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Fiber and breast cancer risk: holes in Harvard news release set stage for misleading news coverage

Harvard Moors HallToday we’ve published three reviews that look at media messages related to a Harvard study on fiber consumption and breast cancer risk.

This is the kind of questionnaire-based diet study that the news media typically do a poor job of communicating about, mainly because journalists don’t give readers a fair sense of the many significant limitations of this type of research.

But as we’ve repeatedly pointed out, there are a host of players who have an opportunity to either pollute the health news stream with misinformation or help keep it running clear with balanced perspectives. Those players include public information officers who write news releases about these types of nutrition studies.

In this case study, we found that many of the deficiencies we identified in news stories about the study were present in the Harvard news release that announced the results to the world. Our reviewers found that the news release and both news stories shared the following shortcomings:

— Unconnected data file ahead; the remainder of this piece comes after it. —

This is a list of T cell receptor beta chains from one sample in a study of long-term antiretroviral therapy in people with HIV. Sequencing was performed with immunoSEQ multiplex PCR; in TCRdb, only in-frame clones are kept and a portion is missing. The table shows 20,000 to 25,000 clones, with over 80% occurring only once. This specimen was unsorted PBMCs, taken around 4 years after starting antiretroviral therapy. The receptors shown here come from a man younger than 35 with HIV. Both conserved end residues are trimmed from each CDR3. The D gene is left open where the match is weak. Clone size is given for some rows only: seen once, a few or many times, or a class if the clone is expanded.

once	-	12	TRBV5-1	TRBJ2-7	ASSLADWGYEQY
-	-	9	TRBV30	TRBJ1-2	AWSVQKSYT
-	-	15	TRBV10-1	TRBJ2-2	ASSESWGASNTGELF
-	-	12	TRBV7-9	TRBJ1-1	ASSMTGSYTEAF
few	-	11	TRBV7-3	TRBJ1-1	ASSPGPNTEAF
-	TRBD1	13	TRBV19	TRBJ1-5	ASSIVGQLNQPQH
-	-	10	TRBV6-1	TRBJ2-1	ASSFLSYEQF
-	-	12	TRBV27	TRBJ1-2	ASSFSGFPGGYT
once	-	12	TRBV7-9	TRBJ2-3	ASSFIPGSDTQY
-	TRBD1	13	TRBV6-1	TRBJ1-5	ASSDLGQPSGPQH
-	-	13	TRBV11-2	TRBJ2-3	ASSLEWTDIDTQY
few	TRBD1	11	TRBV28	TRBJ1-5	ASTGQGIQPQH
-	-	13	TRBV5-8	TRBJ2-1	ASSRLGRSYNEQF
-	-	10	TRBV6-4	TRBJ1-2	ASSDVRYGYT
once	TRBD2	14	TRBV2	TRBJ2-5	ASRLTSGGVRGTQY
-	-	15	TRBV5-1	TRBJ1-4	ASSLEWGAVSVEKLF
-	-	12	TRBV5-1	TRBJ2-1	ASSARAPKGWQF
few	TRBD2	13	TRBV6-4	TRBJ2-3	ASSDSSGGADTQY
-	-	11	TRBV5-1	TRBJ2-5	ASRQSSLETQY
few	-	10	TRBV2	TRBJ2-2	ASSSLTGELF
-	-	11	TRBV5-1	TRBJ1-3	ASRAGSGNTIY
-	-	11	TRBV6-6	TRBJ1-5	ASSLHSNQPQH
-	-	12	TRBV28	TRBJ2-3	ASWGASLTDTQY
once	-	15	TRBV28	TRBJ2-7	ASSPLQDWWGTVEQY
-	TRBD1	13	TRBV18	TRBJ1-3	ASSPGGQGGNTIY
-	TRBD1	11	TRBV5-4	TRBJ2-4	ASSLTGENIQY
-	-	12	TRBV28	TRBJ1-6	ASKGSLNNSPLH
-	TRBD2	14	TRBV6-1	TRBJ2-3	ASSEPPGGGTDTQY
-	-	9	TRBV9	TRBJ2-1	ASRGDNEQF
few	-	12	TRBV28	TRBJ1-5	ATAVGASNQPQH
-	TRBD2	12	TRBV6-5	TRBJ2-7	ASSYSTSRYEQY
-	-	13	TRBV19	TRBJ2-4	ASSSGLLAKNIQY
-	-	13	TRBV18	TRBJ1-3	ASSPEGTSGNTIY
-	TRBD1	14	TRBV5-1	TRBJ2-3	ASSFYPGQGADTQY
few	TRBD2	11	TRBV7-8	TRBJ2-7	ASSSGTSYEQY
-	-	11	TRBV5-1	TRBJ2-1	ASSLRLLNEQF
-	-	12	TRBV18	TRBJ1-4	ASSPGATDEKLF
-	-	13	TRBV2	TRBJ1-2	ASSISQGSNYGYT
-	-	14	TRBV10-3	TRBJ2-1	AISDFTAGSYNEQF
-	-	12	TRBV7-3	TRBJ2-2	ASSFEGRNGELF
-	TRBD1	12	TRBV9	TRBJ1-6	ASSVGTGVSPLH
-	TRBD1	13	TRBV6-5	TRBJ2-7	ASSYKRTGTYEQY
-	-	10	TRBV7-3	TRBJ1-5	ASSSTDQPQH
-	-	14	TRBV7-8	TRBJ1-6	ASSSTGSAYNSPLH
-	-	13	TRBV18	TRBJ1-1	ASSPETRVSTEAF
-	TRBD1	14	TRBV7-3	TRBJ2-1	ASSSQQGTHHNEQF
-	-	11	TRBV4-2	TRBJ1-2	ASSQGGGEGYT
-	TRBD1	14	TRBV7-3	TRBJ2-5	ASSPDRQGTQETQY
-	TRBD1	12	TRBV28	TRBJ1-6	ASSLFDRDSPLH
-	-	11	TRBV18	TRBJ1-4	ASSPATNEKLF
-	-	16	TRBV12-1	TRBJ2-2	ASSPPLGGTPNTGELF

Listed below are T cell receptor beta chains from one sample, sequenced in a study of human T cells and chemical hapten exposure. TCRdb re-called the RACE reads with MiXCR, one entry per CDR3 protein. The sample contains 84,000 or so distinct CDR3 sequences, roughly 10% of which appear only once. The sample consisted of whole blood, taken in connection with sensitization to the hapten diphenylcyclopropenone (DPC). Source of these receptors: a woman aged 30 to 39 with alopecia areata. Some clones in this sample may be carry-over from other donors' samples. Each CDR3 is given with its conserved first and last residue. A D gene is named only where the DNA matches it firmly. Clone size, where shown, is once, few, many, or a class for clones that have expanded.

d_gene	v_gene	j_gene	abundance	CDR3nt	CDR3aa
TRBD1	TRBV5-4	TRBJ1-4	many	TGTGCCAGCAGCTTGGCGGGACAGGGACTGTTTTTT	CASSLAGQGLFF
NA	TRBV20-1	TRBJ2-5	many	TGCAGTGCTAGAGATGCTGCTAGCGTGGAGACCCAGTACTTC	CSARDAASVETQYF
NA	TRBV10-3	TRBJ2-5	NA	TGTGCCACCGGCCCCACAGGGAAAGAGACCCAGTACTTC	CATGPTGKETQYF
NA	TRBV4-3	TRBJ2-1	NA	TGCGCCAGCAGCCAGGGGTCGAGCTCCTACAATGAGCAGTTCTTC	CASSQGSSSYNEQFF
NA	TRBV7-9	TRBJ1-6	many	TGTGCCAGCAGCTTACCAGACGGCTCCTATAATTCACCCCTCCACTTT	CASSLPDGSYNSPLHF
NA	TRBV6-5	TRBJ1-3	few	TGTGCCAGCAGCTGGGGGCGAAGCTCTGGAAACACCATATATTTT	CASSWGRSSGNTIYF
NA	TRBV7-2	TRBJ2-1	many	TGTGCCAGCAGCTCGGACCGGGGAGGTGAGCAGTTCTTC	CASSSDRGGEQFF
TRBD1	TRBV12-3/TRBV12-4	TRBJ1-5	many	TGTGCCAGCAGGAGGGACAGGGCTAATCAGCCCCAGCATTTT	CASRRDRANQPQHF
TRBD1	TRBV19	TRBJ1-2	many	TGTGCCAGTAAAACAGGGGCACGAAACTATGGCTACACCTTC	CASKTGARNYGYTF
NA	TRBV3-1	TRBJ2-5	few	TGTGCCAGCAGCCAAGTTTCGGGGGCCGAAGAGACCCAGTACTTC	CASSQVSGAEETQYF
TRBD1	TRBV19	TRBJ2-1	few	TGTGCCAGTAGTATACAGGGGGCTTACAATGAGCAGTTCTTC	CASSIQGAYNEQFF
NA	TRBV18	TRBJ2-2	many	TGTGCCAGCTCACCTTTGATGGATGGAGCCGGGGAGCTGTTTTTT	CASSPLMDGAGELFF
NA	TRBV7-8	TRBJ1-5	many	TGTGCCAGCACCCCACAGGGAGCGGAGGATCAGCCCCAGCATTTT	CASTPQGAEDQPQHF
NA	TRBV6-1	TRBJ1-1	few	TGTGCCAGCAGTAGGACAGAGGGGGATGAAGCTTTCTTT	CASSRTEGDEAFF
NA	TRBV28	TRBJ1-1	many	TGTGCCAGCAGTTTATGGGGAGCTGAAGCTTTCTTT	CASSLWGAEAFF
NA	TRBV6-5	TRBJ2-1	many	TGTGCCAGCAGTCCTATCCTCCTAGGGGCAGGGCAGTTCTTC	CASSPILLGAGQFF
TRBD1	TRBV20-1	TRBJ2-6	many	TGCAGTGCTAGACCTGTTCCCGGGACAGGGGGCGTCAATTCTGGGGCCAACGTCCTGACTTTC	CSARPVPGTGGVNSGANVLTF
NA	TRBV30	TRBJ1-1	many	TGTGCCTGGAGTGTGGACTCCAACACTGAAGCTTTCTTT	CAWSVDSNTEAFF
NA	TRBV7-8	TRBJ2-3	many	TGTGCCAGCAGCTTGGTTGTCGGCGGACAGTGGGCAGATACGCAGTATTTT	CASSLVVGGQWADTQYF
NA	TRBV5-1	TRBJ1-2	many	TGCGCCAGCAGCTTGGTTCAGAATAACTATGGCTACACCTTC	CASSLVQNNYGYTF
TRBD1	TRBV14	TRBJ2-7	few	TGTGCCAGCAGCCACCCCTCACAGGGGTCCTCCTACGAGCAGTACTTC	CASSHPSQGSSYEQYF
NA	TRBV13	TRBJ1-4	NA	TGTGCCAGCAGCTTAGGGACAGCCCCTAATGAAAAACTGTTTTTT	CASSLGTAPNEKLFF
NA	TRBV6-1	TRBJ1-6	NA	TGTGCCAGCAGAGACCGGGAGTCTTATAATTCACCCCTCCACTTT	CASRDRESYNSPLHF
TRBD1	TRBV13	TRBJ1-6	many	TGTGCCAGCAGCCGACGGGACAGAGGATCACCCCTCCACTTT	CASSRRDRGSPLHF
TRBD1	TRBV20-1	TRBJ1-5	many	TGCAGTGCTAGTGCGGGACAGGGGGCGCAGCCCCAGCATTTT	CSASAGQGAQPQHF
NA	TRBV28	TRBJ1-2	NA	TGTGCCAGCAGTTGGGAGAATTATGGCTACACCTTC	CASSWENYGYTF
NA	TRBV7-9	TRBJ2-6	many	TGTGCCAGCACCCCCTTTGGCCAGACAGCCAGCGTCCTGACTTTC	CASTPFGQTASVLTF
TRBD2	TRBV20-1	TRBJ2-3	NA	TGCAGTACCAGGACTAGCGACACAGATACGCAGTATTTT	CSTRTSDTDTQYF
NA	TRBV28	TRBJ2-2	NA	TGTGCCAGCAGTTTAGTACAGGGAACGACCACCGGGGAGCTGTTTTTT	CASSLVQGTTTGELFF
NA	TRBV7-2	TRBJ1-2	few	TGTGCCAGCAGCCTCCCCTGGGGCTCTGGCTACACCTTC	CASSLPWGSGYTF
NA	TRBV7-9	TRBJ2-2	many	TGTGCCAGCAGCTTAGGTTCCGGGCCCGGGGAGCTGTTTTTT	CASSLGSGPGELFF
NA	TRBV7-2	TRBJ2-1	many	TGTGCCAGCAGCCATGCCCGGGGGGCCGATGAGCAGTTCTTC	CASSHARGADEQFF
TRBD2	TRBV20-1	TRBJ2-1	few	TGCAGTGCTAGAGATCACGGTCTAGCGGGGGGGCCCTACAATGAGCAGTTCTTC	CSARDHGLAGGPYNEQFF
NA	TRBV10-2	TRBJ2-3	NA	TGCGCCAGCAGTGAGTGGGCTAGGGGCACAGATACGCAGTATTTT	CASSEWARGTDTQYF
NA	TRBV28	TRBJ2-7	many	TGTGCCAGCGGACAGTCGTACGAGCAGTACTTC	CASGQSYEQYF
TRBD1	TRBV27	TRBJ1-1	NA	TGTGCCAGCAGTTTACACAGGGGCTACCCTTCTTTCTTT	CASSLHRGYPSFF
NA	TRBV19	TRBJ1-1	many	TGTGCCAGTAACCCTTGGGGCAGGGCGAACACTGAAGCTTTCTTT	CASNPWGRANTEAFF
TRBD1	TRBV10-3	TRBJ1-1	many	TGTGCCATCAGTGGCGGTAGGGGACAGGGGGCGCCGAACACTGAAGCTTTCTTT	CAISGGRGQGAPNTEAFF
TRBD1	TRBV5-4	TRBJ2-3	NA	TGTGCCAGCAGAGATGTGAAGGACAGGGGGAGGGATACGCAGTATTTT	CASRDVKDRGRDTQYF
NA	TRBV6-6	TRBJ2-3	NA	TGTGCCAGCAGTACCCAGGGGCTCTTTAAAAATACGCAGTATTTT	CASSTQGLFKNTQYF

• Reporting only of misleadingly high relative risk reductions (e.g. 16% to 24%) when the absolute difference is cancer rates was a tiny 0.2 percentage point.
  • Use of active verbs in the headline to describe the effects of fiber on cancer (e.g. fiber “may cut,” “may help protect”) when this type of study can’t prove a cause-and-effect relationship.
  • No discussion of alternative lifestyle approaches that may help reduce breast cancer risk.

Of course, we don’t know to what extent these news stories may have relied on the Harvard news release in their coverage, and it’s clear that both stories did go beyond the news release to include outside perspectives on the research. We applaud both of these stories for touching on the problems inherent in research that asks participants to recall their dietary habits from many years ago.

Nonetheless, the fact that neither of these stories gave readers a sense of the actual cancer rates observed in the high- and low-fiber groups (3.3% vs. 3.1% — a 0.2 percentage point difference) represents a fundamental flaw and overstatement of the results. And this flaw was present not only in the study itself, but also in the Harvard news release that likely served as a starting point for many journalists covering the story.

Harvard is widely regarded as an institution that sets the standard in scientific research, especially with respect to nutrition. We’d love to see their news releases do a better than this one did of elevating the public discussion in this area.

Kevin Lomangino is managing editor of

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